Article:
So looking back over the history as we are, I can’t help but reflect on the future of the magazine. As you’ve been going through these archives, what lessons have you gleaned that inform how you’re thinking about the magazine as it rebuilds and reimagines itself for the next 100 years?
Alex: A few things. So it is comforting to see that the magazine has survived as long as it has, right? Through a Great Depression, through a world war, through the Cold War, through everything else. So that in and of itself is comforting, that chemists have thought we were valuable enough to keep us around for 100 years. We were always experimenting. If we keep on doing that, we’ll be in good shape, I think, in the future.
Craig: Yeah, I remember when I started in the magazine, I was in the production department, and one of the former production editors, Dave Hanson, had written a history, and he would regale the production editors who were on the same hall with tales of how the magazine used to be done. I mean, I came in when we really digitized everything kind of fully. But when he was a production editor, they would finish the magazine, and it was like a physical object that he or another person would then drive to Pennsylvania to be made into a print, put on the presses and things like that. So it’s changed a lot in how it’s done, even if it’s kind of the same thing in some ways.
Alex: So I started in 1999. When I started, the only change like that I really remember was, galleys would get faxed back and forth.
Craig: Alex, I’ve been excited to read these articles, and I’m excited that we get to keep reading it because you’re going to be still working on this project for at least through the end of this year, right?
Alex: Absolutely. In fact, the next edition will be the 1980s, and of course it will be on the Bhopal disaster of 1984. That was a methyl isocyanate leak at a Union Carbide plant in India. It killed thousands of people, and it had far-reaching effects on the chemical industry and chemical safety and so on and so forth.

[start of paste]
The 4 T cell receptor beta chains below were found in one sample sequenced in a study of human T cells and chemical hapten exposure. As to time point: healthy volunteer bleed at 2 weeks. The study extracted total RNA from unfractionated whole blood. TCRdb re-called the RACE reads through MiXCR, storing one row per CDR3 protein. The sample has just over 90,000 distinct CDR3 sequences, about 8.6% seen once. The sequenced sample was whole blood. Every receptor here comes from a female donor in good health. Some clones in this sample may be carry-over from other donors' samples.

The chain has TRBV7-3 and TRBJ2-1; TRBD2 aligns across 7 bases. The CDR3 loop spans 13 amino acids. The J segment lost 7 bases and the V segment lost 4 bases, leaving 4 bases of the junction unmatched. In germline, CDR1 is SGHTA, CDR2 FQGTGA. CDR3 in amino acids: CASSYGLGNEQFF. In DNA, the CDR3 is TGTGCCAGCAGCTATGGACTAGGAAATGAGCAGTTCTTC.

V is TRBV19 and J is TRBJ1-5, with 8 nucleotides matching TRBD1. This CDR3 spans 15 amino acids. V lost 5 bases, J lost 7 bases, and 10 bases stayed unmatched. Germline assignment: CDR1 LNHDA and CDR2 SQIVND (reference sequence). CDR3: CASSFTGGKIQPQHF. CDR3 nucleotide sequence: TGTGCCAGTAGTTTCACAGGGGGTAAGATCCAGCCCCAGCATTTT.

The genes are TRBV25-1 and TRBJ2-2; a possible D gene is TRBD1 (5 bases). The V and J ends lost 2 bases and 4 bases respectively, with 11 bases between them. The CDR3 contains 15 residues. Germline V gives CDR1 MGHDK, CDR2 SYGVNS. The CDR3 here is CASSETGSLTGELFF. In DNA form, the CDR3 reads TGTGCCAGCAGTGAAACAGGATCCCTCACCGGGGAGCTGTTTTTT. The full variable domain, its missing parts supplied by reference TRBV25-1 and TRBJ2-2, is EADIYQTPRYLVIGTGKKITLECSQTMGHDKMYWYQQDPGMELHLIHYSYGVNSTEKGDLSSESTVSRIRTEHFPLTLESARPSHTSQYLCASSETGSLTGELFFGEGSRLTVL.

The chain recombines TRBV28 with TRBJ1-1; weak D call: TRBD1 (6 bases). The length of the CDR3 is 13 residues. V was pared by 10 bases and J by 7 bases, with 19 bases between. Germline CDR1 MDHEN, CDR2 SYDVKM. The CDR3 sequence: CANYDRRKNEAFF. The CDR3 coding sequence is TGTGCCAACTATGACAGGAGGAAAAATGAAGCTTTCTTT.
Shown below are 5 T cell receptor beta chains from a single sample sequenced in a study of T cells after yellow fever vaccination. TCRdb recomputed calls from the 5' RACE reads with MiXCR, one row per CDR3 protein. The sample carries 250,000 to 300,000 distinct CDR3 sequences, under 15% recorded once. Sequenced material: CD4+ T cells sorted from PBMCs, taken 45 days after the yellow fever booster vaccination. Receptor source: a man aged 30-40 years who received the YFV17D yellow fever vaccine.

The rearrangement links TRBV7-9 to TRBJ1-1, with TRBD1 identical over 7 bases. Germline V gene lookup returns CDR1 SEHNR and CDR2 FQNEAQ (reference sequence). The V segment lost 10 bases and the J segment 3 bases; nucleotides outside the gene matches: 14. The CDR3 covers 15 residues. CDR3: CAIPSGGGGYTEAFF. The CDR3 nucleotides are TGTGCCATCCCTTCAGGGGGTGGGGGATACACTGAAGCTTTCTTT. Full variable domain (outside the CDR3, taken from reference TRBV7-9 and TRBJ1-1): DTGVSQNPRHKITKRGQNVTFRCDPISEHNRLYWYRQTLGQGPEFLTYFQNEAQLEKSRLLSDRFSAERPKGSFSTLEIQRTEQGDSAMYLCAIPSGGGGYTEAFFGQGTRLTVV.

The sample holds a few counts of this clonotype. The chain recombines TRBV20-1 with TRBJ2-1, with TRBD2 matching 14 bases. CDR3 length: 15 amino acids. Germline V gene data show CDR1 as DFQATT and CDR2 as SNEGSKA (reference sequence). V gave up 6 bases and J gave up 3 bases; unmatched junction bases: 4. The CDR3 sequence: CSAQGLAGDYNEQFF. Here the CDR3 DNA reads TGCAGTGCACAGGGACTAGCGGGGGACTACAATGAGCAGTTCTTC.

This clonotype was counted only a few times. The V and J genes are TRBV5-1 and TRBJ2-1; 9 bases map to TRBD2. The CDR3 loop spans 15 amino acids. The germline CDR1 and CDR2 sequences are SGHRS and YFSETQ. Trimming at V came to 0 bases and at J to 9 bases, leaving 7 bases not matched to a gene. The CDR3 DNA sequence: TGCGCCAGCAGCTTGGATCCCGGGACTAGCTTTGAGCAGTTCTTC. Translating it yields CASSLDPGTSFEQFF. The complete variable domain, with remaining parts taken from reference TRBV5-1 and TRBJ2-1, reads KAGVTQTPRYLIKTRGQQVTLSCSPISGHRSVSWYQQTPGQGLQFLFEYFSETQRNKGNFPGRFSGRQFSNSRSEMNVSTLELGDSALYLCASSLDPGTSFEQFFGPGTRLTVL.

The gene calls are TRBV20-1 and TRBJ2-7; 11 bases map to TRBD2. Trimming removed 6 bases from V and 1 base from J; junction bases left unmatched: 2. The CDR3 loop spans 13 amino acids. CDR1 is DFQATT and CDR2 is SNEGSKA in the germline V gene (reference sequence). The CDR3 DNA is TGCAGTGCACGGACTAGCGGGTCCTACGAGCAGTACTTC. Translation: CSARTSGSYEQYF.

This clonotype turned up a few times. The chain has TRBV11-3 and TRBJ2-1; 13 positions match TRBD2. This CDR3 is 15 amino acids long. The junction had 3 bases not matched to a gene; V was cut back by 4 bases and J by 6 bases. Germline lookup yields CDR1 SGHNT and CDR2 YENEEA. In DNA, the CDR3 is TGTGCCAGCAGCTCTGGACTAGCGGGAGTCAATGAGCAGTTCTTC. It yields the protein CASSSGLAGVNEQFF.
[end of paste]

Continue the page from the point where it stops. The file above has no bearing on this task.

Craig: That incident for one thing destroyed Union Carbide pretty much, right? I mean, after that, it struggled and then was sold off for parts.
Alex: From a financial standpoint. Yeah, it beat down Union Carbide quite a bit. The Bhopal disaster was also, you know, been a diplomatic problem between the United States and India. I mean, there were just so many far-reaching effects of this event. Was probably the most important single event really in the history of the chemical industry.
Craig: So we can look forward to that. Maybe a more dour one than others, but important for sure.
Well, Alex, thank you for taking the time today and for being C&EN’s unofficial-official resident historian. If people want to find you on social media, what’s your handle?
Craig: Easy enough.
Alex: —On Twitter. Or X. X!
Craig: And you can find me on Twitter or X or whatever you want to call it. On most platforms, I’m @CraigofWaffles. Once again, you can find Alex’s From the Archives series on our website, in the C&EN centennial collection, or once a month in the print edition of C&EN. We’ve put a link in the show notes, along with the episode credits.
And we’d love to know what you think of C&EN Uncovered. You can share your feedback with us by emailing firstname.lastname@example.org. This has been C&EN Uncovered, a series from C&EN’s Stereo Chemistry.
Stereo Chemistry is the official podcast ofChemical & Engineering News. C&EN is an independent news outlet published by the American Chemical Society. Thanks for listening.